President Trump and German Chancellor Angela Merkel, meeting at the White House on April 27, discussed trade differences and agreed Europe must contribute more to its own defense.
The president thanked Merkel for Germany’s support in applying maximum pressure on North Korea to abandon nuclear arms and voiced hope that his upcoming talks with Kim Jong Un will lead to a denuclearized peninsula that benefits the entire world.
In the Oval Office, Trump called Merkel a “very extraordinary woman” and congratulated her on her election to a fourth term.
In a nearly 40-minute news conference after a working lunch, Merkel said, “The trans-Atlantic ties for us are of crucial, indeed, existential importance.” The German chancellor said she was “delighted” that newly confirmed U.S. Ambassador to Germany Richard Grenell, who was at the meeting, will soon be in Berlin.
She said the U.S. decision whether to end on May 1 the European Union’s exemption on new steel and aluminum tariffs was in the president’s hands, but trade discussions will continue.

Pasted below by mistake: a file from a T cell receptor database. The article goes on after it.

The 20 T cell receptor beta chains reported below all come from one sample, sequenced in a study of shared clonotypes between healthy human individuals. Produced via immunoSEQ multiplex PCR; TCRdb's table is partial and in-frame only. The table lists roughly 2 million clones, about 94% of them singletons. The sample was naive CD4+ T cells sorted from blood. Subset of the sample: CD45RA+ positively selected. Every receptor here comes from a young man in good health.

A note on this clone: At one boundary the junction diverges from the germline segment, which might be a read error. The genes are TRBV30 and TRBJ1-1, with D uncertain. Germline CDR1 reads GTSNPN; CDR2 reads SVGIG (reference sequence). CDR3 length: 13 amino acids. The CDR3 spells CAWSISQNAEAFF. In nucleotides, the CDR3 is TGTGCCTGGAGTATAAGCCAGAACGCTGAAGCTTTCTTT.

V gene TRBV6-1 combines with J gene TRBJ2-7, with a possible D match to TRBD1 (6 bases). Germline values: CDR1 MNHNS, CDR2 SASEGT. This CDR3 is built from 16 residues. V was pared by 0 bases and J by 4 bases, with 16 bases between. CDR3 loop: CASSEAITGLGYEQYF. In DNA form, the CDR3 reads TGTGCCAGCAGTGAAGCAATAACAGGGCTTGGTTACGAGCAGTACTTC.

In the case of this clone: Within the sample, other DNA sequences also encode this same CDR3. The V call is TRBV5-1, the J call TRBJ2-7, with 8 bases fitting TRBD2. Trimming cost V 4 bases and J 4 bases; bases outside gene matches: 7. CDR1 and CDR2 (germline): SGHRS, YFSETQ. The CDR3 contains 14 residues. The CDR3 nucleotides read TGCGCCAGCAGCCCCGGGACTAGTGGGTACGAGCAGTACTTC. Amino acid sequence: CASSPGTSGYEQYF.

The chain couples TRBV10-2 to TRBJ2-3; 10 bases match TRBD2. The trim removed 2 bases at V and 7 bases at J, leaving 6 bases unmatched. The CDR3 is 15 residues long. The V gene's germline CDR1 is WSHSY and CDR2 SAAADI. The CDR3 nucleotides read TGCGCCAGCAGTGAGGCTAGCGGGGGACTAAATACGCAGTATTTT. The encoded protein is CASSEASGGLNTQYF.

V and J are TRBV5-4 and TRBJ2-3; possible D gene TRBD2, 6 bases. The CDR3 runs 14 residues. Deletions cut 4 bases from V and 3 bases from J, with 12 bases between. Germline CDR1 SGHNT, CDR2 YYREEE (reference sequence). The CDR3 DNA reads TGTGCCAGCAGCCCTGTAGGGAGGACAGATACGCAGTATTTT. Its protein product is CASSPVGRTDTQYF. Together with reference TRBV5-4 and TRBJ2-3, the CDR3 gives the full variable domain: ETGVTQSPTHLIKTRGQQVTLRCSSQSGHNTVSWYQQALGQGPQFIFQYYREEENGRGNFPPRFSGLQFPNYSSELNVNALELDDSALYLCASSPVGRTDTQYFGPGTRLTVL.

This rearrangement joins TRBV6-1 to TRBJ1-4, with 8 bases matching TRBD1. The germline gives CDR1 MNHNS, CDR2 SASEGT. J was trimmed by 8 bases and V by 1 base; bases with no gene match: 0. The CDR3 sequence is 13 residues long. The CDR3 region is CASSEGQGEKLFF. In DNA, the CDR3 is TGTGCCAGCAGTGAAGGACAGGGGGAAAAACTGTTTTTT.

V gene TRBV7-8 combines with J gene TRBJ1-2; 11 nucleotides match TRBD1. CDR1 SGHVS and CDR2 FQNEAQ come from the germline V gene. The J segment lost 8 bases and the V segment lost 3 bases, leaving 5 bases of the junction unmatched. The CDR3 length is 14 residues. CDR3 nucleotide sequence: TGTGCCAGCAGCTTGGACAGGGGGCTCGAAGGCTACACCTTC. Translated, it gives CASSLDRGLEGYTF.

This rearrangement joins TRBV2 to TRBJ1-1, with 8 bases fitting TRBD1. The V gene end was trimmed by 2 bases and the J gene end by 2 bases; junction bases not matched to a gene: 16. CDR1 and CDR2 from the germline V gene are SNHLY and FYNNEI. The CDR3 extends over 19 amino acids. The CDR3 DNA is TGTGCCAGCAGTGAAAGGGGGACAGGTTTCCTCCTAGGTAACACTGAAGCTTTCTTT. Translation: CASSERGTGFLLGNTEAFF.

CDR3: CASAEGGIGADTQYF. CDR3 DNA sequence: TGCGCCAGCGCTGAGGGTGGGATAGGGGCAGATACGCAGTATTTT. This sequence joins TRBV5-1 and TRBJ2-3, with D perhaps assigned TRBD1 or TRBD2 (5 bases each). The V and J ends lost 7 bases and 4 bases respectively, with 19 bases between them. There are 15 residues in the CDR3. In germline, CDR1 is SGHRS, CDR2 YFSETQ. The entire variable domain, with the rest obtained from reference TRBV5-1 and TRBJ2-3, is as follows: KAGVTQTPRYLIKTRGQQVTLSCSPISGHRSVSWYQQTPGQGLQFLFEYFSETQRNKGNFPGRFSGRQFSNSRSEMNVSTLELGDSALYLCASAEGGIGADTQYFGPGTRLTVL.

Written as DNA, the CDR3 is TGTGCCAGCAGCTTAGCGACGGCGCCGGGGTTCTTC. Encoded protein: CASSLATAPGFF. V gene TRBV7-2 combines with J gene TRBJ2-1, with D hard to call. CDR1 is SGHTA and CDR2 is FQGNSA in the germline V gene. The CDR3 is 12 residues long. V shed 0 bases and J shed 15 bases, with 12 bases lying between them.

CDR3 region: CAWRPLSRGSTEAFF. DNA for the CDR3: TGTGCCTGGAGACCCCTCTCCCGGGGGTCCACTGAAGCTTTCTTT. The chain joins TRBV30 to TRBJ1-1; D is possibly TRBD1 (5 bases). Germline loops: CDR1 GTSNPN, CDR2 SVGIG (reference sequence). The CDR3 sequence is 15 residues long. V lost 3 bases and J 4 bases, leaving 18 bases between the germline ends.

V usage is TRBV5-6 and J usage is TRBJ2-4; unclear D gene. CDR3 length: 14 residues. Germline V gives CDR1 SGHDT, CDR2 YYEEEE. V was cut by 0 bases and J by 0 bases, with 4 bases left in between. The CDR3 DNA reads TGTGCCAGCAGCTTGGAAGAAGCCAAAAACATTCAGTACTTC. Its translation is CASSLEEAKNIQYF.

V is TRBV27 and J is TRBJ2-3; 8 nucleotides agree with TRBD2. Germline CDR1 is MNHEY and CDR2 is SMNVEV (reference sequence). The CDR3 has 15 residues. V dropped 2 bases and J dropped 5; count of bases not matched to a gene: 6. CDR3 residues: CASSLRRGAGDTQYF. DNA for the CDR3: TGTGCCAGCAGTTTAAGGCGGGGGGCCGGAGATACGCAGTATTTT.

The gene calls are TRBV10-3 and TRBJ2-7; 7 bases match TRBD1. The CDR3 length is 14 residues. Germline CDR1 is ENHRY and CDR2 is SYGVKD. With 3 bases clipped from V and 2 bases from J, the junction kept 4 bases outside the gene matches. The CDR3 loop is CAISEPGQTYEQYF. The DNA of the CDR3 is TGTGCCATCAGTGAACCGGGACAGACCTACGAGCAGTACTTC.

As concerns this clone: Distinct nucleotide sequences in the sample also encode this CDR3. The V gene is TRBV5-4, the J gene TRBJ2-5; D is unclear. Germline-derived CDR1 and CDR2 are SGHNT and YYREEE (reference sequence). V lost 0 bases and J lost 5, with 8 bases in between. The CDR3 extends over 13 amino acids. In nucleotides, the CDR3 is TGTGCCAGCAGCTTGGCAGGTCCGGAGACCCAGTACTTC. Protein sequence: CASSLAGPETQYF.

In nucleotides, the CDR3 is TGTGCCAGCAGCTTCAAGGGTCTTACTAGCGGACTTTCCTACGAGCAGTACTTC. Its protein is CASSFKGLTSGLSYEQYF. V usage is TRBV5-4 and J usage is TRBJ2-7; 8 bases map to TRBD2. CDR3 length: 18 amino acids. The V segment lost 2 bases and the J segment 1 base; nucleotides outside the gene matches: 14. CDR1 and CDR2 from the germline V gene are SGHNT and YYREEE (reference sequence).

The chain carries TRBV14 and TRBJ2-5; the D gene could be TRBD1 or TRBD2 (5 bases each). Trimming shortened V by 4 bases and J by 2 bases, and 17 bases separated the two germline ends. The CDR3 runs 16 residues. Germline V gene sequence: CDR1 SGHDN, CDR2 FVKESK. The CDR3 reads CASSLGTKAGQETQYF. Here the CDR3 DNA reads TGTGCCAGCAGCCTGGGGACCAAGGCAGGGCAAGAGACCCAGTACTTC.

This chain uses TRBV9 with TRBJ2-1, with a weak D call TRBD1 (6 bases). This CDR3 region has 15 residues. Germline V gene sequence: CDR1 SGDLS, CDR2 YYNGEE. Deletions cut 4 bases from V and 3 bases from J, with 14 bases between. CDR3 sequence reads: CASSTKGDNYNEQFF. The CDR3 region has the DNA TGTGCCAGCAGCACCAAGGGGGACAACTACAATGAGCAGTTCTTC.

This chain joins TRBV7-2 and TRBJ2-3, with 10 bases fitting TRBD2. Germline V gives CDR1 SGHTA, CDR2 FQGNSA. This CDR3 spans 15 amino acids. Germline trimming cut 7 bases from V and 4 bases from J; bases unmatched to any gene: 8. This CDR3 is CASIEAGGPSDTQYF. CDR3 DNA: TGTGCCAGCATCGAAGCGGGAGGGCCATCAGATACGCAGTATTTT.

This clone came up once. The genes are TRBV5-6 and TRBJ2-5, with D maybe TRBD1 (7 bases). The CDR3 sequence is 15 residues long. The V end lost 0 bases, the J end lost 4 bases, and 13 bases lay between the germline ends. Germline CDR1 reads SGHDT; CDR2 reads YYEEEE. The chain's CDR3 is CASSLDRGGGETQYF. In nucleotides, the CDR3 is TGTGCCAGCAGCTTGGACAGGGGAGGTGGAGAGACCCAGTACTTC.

Noting that the United States has a $151 billion trade deficit in goods with the European Union, Trump said, “We must have a fair and reciprocal trading relationship with our friends and partners.”
Trump said NATO’s European members must honor their commitments to spend at least 2 percent of gross domestic product “and hopefully much more” on defense. The U.S. has “a far greater burden than we should have.”
Merkel said Germany, which has the second-highest amount of defense spending among NATO members, will boost its defense spending in 2019 to 1.3 percent of GDP. “We haven’t yet met the target … but we are getting closer,” she said.